The neuroscience of learning endlessly interesting in theory but challenging to apply in practice in the context of learning by lawyers. Take for example two recent studies about how our brains listen and learn while we sleep. In one study sleeping brains were played recordings of gibberish in one ear and news and current events in the other.
Brain scans revealed the sleeping brains tuned out the nonsensical gibberish and listened to the sensical recording. The study findings suggest that parts of the sleeping brain remain alert for meaning and relevance such as threats. The study reinforcse other studies where sleepers awoke at the sound of their own name, not other names, and to the cry of their own baby, not other babies. If the brain can listen meaningfully while we sleep then what about learning?
Sleep learning has a name “hypnopeadia” (good one for the trivia quiz!). The early poster child for hypnopaedia was language tapes under the pillow in the hope the sleeping brain would absorb new information. It didn’t work and where it appeared to, it was later found that sleepers had been roused to consciousness by sound of the tapes.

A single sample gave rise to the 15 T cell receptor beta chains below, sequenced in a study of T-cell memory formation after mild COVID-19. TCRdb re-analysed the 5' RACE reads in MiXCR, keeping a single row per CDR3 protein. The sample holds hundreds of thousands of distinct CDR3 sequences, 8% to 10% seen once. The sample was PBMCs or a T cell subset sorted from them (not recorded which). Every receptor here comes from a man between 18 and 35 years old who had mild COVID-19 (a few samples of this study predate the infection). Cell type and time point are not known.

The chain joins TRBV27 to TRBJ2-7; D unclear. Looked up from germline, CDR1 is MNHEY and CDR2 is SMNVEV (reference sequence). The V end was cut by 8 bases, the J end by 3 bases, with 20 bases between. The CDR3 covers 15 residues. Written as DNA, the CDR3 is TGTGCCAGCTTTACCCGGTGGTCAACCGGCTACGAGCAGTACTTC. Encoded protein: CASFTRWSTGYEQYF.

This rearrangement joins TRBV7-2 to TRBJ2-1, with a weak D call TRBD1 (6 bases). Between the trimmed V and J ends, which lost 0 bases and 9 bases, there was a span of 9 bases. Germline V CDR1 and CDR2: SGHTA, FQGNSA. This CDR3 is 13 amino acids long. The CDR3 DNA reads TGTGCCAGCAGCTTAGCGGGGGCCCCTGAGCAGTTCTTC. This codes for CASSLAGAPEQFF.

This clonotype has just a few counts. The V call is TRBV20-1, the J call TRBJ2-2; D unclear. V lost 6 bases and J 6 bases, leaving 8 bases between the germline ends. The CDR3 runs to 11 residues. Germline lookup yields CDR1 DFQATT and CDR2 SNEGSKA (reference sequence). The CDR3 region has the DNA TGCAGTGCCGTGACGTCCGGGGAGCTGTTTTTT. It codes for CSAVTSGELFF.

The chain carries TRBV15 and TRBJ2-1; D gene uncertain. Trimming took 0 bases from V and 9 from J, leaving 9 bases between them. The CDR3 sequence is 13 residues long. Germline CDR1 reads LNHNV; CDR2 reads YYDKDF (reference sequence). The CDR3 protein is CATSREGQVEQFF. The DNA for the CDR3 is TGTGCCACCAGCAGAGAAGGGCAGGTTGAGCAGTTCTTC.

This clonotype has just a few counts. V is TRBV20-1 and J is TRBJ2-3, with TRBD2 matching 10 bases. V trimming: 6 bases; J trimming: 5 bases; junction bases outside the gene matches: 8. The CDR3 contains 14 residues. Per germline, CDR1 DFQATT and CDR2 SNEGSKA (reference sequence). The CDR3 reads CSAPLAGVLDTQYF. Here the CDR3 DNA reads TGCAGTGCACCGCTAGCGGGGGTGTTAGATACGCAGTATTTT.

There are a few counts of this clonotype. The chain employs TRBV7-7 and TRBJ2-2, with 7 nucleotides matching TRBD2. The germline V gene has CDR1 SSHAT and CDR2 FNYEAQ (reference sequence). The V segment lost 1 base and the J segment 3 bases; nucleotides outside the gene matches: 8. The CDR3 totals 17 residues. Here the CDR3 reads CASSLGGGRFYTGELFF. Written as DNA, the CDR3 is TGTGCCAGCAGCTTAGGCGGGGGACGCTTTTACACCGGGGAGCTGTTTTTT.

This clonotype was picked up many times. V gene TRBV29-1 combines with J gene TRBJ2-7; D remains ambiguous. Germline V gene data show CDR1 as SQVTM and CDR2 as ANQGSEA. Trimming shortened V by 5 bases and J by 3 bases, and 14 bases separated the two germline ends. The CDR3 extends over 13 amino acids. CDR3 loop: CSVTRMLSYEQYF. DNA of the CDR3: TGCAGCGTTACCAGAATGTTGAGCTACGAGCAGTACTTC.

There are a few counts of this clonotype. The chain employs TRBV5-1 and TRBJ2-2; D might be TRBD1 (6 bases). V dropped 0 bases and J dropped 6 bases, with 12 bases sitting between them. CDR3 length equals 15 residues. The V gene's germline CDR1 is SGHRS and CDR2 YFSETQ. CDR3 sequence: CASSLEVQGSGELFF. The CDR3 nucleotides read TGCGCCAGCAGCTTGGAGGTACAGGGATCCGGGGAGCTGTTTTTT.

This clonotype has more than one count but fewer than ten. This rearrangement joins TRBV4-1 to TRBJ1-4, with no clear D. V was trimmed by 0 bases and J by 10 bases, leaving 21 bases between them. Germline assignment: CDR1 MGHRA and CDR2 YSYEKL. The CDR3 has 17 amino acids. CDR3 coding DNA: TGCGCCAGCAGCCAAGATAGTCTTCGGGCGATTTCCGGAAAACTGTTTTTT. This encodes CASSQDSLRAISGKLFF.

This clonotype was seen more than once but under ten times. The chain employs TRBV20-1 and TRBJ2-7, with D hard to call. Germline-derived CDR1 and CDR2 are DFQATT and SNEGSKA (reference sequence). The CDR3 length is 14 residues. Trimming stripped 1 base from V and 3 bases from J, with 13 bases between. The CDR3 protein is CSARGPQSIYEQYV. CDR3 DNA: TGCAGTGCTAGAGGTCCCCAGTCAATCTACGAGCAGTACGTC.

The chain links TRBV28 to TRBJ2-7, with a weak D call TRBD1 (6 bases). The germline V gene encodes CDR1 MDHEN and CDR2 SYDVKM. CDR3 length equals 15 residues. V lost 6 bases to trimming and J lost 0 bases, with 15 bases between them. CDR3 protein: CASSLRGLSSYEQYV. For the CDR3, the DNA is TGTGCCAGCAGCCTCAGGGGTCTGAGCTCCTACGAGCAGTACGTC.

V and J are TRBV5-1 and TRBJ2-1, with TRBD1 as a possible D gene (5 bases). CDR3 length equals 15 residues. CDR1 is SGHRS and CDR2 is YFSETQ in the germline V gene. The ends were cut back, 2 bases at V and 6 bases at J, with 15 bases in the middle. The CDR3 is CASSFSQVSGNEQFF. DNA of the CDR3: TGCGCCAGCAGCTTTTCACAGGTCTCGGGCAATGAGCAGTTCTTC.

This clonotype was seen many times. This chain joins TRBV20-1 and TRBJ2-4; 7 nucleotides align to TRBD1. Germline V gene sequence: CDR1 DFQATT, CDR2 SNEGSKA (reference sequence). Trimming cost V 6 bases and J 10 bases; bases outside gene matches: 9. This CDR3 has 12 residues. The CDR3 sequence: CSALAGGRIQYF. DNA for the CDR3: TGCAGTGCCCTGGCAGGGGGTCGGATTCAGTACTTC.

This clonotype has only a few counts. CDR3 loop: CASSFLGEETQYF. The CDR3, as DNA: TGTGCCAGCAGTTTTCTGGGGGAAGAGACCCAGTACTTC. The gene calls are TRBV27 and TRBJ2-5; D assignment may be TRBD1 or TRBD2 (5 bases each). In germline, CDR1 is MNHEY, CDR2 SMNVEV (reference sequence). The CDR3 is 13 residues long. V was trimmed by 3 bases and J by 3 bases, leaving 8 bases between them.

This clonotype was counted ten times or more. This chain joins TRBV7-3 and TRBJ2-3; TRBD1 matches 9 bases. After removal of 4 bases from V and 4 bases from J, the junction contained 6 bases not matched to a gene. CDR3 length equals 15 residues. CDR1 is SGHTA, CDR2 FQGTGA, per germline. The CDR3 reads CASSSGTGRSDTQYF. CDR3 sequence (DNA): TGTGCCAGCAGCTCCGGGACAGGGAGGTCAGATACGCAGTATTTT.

Roll forward to today, and several studies have found that exposure to sound and smell stimuli during sleep can indeed strengthen memory of information learned earlier. In one study participants learned the locations of objects on a grid. While learning the location of some objects participants were exposed to a smell such as odour of roses. Exposed to the odour of roses again during sleep produced better recall of the location of those objects compared with objects where the was no odour during learning or sleep.
A 2018 study has produced similar results with sound cues. The study involved learning two musical sequences. Participants then took a nap and were played only one of the musical sequences while they slept. Retesting after sleep found participants were better at the cued sequence than the uncued one.
So here we are in 2019 with newly accepted wisdom that reminding the sleeping brain of previous learning with sound and smell cues can work to solidify memory. How might we use this neuro gem in our CPD programs? A sound for a section of legislation, a smell for a particular case? The mind boggles! There is a serious and whimsical side to all this – are we as CPD professionals keeping up to date with developments the neuroscience of learning and making any attempts to use them in our programs?
Let your imagination run free and post your thoughts to the LinkedIn group.
Find out more about sleep learning here: